The company expects to double its earnings over the next six years from 2019 levels even as more spending is shifted to low-carbon businesses, the company said in a long-term plan released on Wednesday.
Three new members joined the company after a proxy battle earlier this year, and they appear to be making their mark on the new plan — particularly in the company’s low-carbon initiatives.
CEO Darren Woods said in an interview with Baron That new board members have brought new perspectives. “We have new people who come from a different background, and so we explore the issues in a different way,” he said.
Knowing how to set up work to achieve long-term goals, he said, “has always been a rich area of conversation.” “This year, looking at some of the new board members, we spent extra time talking about it.”
Some of the numbers in the release have already been discussed, including its plan to spend $20 billion to $25 billion annually on capital expenditures through 2027. This is a much smaller budget than Exxon’s previous plan to spend $30 billion to $35 billion, which it has reiterated recently In March 2020.
Investors urged the company to Slow down their growth and focus on more profitable projects. The company says that more than 90% of its investments will generate returns of more than 10%, even at oil prices below $35 a barrel. In addition, the company expects to reduce the intensity of greenhouse gas emissions in the upstream (production) division by 40% to 50% by 2030 from 2016 levels. “Intensity” in this case refers to the amount of gases per barrel of oil produced, not the absolute level for gases.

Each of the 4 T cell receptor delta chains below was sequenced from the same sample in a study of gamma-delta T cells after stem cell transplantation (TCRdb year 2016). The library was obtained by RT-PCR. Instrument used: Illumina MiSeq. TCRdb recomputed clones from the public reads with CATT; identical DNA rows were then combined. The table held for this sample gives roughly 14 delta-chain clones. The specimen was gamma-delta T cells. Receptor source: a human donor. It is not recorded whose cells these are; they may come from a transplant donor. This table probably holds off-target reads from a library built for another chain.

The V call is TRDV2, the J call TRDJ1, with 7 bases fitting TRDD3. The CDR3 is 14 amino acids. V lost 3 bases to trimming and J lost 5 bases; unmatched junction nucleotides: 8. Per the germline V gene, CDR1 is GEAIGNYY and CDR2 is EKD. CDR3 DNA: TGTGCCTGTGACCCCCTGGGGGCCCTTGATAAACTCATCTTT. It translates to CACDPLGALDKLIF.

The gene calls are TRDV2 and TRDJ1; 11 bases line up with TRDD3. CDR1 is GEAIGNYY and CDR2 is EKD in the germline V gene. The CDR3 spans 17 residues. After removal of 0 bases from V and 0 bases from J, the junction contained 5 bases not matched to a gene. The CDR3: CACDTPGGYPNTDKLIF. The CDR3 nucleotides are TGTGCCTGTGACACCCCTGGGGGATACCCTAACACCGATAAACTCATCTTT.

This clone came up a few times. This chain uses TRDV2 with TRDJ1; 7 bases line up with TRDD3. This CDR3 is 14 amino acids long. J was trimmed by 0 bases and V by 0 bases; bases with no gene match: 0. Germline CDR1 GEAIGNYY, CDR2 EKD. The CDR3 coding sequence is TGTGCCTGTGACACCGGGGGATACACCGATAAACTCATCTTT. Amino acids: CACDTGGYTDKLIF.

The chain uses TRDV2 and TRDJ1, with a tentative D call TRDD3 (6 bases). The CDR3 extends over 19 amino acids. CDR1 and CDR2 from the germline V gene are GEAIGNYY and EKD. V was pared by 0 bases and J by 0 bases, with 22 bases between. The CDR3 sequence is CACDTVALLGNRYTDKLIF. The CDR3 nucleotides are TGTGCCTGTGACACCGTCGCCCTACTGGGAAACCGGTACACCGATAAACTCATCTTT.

Exxon (stock symbol: XOM) plans to spend $15 billion on the low-carbon business through 2027, more than 10% of its total capital budget in the middle of its range – although lower than some of its European peers. French energy giant
(TTE), by comparison, plans to spend 25% of its capital budget on “new energies”.
However, Exxon’s commitment is four times greater than the company’s previous plan.
Woods says Exxon wants to develop its low-carbon business in the same way it does its traditional business — finding areas where it can outperform competitors. Among its areas of focus are carbon capture and biofuels. In some cases, he believes the government will need to set rules to make business possible. In carbon sequestration, for example, he believes a carbon tax will give market players an incentive to step up.
“So we put market forces into play and then leverage our core capabilities and competitive advantages to put us in a better position than other players in the industry,” he said. “That’s kind of the way we think about it.”
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